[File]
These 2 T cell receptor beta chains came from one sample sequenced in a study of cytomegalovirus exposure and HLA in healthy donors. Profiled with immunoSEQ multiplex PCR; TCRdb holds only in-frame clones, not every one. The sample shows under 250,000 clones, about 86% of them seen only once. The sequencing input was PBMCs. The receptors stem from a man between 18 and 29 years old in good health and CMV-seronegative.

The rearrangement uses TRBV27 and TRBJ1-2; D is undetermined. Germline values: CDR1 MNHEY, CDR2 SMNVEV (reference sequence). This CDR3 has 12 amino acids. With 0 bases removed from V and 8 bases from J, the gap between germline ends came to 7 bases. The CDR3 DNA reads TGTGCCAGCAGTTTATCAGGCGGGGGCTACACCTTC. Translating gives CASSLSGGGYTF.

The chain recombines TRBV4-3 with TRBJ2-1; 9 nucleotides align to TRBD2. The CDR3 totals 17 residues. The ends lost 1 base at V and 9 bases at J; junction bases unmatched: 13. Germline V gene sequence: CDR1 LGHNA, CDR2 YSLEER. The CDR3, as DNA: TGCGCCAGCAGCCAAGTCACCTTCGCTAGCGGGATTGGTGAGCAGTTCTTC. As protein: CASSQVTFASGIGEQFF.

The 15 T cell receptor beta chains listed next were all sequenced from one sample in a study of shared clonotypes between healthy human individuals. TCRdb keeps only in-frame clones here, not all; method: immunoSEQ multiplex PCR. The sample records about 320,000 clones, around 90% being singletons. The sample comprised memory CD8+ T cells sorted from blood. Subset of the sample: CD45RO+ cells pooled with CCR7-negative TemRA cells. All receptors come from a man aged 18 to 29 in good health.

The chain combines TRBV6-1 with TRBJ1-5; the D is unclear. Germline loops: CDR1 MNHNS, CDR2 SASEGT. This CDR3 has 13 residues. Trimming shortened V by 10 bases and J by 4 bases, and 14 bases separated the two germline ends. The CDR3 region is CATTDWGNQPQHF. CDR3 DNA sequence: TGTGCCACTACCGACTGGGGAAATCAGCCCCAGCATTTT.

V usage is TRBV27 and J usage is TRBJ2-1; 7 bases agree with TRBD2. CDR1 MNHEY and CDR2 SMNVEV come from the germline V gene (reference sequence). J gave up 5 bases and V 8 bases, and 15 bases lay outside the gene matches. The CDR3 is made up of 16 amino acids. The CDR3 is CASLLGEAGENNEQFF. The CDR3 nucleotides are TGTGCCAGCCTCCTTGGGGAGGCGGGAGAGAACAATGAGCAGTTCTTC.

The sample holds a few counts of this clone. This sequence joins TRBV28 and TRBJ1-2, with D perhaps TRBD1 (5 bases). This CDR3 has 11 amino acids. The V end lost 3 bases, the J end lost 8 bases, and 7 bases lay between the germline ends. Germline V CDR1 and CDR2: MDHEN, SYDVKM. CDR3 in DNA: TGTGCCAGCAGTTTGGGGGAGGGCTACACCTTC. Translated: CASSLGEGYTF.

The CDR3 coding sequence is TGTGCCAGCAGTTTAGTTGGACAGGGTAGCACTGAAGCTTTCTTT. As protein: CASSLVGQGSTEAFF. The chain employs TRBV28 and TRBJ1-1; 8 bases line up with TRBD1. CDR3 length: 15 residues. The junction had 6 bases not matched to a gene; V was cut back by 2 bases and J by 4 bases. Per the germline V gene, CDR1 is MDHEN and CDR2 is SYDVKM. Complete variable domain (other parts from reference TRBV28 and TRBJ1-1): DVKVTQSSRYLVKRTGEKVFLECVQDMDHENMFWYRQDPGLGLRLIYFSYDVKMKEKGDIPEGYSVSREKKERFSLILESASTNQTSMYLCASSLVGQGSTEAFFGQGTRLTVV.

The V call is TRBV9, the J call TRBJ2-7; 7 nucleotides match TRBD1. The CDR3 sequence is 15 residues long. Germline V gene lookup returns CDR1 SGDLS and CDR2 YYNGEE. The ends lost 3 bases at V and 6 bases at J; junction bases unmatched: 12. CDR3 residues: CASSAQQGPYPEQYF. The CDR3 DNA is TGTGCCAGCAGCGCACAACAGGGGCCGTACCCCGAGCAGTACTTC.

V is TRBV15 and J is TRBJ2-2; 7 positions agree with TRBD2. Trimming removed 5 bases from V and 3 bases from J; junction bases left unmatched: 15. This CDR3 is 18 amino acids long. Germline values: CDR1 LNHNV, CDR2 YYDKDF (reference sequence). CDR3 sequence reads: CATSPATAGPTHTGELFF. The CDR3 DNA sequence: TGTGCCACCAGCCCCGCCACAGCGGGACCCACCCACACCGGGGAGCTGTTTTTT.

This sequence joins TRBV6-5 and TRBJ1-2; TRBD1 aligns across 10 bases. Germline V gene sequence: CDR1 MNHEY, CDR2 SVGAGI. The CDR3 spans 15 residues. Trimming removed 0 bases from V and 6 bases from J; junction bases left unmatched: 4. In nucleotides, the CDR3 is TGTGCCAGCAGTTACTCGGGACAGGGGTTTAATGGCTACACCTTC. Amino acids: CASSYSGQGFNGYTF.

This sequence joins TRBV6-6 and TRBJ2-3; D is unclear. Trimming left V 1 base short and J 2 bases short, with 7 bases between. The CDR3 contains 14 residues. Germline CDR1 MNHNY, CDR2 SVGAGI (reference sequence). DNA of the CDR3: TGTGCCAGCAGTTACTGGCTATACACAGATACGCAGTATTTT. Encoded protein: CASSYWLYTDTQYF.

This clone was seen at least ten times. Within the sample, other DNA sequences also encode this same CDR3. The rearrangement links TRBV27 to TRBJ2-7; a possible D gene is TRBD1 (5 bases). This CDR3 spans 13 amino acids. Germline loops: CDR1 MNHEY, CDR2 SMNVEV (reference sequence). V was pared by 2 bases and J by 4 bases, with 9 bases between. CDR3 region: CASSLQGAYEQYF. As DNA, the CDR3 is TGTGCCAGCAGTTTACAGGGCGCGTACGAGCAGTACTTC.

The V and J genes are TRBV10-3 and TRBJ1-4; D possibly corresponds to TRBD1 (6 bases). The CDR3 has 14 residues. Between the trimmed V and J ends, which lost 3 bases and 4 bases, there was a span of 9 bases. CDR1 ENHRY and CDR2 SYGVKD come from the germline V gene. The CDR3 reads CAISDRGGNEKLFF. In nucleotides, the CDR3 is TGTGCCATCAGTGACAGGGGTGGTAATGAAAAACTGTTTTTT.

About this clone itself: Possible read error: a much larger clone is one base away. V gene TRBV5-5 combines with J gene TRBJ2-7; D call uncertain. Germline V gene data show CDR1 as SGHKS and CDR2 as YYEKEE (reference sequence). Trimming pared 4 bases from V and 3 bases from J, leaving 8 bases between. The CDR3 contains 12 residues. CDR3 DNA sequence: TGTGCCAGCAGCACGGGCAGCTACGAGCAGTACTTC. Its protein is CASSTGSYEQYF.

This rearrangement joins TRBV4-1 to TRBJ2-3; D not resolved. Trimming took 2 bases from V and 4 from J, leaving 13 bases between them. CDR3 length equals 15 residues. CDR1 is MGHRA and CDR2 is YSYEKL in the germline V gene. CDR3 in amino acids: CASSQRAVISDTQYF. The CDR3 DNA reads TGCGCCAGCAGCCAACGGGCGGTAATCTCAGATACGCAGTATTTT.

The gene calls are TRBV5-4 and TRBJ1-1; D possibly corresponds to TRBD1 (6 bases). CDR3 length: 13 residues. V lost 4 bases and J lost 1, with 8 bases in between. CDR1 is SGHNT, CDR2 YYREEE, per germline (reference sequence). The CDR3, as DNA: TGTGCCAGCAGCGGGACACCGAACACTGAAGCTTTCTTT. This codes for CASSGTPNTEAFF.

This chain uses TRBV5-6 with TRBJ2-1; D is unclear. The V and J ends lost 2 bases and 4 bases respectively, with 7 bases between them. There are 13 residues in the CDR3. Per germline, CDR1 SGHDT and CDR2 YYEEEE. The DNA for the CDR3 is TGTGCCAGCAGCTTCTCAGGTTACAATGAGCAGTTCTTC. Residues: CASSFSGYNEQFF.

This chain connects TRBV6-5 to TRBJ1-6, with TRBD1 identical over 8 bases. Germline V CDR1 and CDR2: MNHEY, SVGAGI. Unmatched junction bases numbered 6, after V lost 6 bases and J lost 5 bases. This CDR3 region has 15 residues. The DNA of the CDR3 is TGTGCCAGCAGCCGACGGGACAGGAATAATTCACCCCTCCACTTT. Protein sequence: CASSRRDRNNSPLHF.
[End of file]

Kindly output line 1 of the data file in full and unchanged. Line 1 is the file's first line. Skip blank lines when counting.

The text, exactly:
These 2 T cell receptor beta chains came from one sample sequenced in a study of cytomegalovirus exposure and HLA in healthy donors. Profiled with immunoSEQ multiplex PCR; TCRdb holds only in-frame clones, not every one. The sample shows under 250,000 clones, about 86% of them seen only once. The sequencing input was PBMCs. The receptors stem from a man between 18 and 29 years old in good health and CMV-seronegative.